Victorian Bar slams ‘appalling’ new pandemic laws

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The president of the Victorian Bar has slammed the Andrews government’s new pandemic legislation as “appalling” and revealed the government “grossly misrepresented” its consultation with the barristers’ peak body.

Christopher Blanden, QC, said the new laws, designed to replace sweeping state of emergency powers, would give the Premier unprecedented power with little to no checks and balances.

Premier Daniel Andrews will have sweeping powers to declare pandemics under laws introduced to Parliament this week. Credit:Joe Armao

“Stasi police would have been more than happy with the range of powers if they were given it,” Mr Blanden told The Age. “It’s extraordinary.”

On Tuesday, the Victorian government tabled the Public Health and Wellbeing Amendment (Pandemic Management) Bill 2021 in Parliament. It is expected to pass the lower house, where Labor commands a majority, on Wednesday.

It will be debated in the upper house on Thursday. The government needs the support of three crossbench MPs to pass legislation.

The new laws will curtail the chief health officer’s powers, giving the premier authority to declare a pandemic and the health minister the role of making public health orders.

A summary of the bill that was accidentally circulated to opposition and crossbench MPs on Monday evening contained an admission that “because of the short time frame and the complexity involved in developing this bill, consultation has not been as extensive as it would normally be”. It said 30 external stakeholders were consulted in June and July.

However, Mr Blanden has characterised the consultation process as a “gross misrepresentation” of what transpired earlier this year.

“The total extent of our consultation – in inverted commas – consisted of participating in a 45-minute Microsoft Teams meeting back in June and the only issue raised was whether the chief health officer should retain the power to declare a pandemic,” he said.

“We’ve never seen a bill, we’ve never been asked to comment or anything. Ordinarily, as happens in relation to other pieces of legislation, we’re shown the draft bill some weeks before it goes to Parliament and asked to give our comment.”

The Victorian government invited the Victorian Bar to another consultation session, scheduled for September 28, but cancelled at short notice, according to Mr Blanden.

“I’m very disappointed and cross because people have a right to expect the bar to comment on matters of legal importance,” he said.

“When you look at this bill, there are elements of it that [are] fundamental to the lives of Victorians … and some of them are appalling.

“This is a bill that fundamentally interferes with the rights of citizens in some very basic ways. It abrogates the privilege against self-incrimination and you’ve got detention at the whim of the minister. It’s just appalling stuff.”

Under the new laws, the premier will need to table a report in both houses of the Victorian Parliament setting out the reasons for declaring a pandemic, while the health minister and chief health officer will need to make their advice public.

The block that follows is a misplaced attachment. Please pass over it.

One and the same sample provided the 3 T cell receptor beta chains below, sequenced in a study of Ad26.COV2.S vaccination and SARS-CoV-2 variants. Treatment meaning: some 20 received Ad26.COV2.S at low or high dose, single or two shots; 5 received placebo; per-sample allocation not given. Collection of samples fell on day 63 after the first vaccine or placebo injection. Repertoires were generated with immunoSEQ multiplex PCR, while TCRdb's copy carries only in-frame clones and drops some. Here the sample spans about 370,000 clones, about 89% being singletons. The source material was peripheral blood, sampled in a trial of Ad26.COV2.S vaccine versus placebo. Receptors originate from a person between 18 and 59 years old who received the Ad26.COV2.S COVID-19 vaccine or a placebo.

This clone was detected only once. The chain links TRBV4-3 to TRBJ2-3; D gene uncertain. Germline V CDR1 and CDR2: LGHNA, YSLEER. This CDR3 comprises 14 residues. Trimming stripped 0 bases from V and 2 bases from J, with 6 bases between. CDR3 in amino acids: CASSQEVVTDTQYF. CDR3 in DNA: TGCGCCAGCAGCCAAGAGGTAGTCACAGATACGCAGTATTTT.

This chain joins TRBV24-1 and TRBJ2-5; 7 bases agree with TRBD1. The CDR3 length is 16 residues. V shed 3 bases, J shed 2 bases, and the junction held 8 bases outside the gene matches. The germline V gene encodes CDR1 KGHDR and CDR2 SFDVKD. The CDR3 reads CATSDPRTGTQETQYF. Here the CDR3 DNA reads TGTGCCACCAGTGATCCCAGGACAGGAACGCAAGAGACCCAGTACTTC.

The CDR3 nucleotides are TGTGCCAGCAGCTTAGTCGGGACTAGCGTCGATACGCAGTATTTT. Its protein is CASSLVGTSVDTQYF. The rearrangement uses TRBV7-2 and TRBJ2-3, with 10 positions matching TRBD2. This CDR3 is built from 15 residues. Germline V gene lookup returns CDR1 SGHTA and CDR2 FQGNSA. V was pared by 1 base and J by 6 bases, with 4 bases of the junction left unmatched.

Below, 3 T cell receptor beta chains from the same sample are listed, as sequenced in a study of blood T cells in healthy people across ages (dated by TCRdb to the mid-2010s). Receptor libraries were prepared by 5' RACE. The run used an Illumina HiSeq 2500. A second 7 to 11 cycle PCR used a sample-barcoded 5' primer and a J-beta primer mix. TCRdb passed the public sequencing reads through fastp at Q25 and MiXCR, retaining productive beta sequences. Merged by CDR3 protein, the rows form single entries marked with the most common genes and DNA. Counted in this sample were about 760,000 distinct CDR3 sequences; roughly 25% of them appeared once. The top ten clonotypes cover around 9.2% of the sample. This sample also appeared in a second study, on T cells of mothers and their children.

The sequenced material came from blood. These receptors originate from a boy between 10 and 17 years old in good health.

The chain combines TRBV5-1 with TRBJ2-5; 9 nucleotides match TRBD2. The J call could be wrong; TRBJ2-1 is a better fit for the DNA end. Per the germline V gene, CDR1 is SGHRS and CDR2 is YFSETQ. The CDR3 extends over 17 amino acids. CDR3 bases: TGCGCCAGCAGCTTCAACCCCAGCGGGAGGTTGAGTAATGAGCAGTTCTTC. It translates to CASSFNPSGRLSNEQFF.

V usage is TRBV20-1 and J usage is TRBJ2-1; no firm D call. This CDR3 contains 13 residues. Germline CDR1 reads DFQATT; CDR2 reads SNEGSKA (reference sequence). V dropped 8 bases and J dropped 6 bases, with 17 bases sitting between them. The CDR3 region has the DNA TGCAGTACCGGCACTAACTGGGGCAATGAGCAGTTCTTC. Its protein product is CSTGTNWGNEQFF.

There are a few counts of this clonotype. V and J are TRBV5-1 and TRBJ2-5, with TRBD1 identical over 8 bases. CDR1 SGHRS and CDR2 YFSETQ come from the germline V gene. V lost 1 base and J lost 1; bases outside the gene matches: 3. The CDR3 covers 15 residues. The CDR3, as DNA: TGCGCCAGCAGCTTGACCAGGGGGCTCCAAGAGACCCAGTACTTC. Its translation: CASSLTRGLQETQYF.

An independent committee made up of health, legal and community group experts will scrutinise decisions, but their advice and objections will not be binding.

A pandemic can initially be declared for four weeks. Once that declaration is renewed, it can be repeated at three-month intervals thereafter until the disease no longer presents a risk to the community.

Police will be able to access QR-code check-in data as the state reopens only if there is an imminent threat to someone’s life and they acquire a Supreme Court order, and the right to privacy will be enshrined in law.

Mr Blanden said the government’s proposed legislation did not have the appropriate checks and balances because if the premier, minister or chief health officer did not table their reports in Parliament, it would not affect the validity of their decision.

He called for changes to the bill to give Parliament the ability to vote on whether a pandemic declaration should be extended, and disputed that it would lead to the politicisation of a public health disaster.

“Once a declaration is made, the health minister is given the extraordinary power to make an order necessary to protect public health, including the power to order detention, restriction of movement …. They can be enforced and punishable if you breach them by imprisonment for an unspecified period of time, effectively at the whim of the minister,” Mr Blanden said.

“And then they’ve got this bizarre system where the only way you can challenge that is by making an application for review to someone called a detention review officer … not to the courts.”

Chief Health Officer Brett Sutton. CHOs will no longer have authority to sign public health orders. Credit:Joe Armao

Greens leader Samantha Ratnam, who was involved in negotiations for the bill, said the new legislation was “better and fairer” than the current arrangements.

“There were a number of improvements we secured including the privacy protection for data, the COVID fines system being review, oversight, accountability and transparency,” Ms Ratnam said on Tuesday. “We’re looking through the details of the bill now. We’re pleased with the improvements that this bill includes.”

The Victorian government has been contacted for comment.

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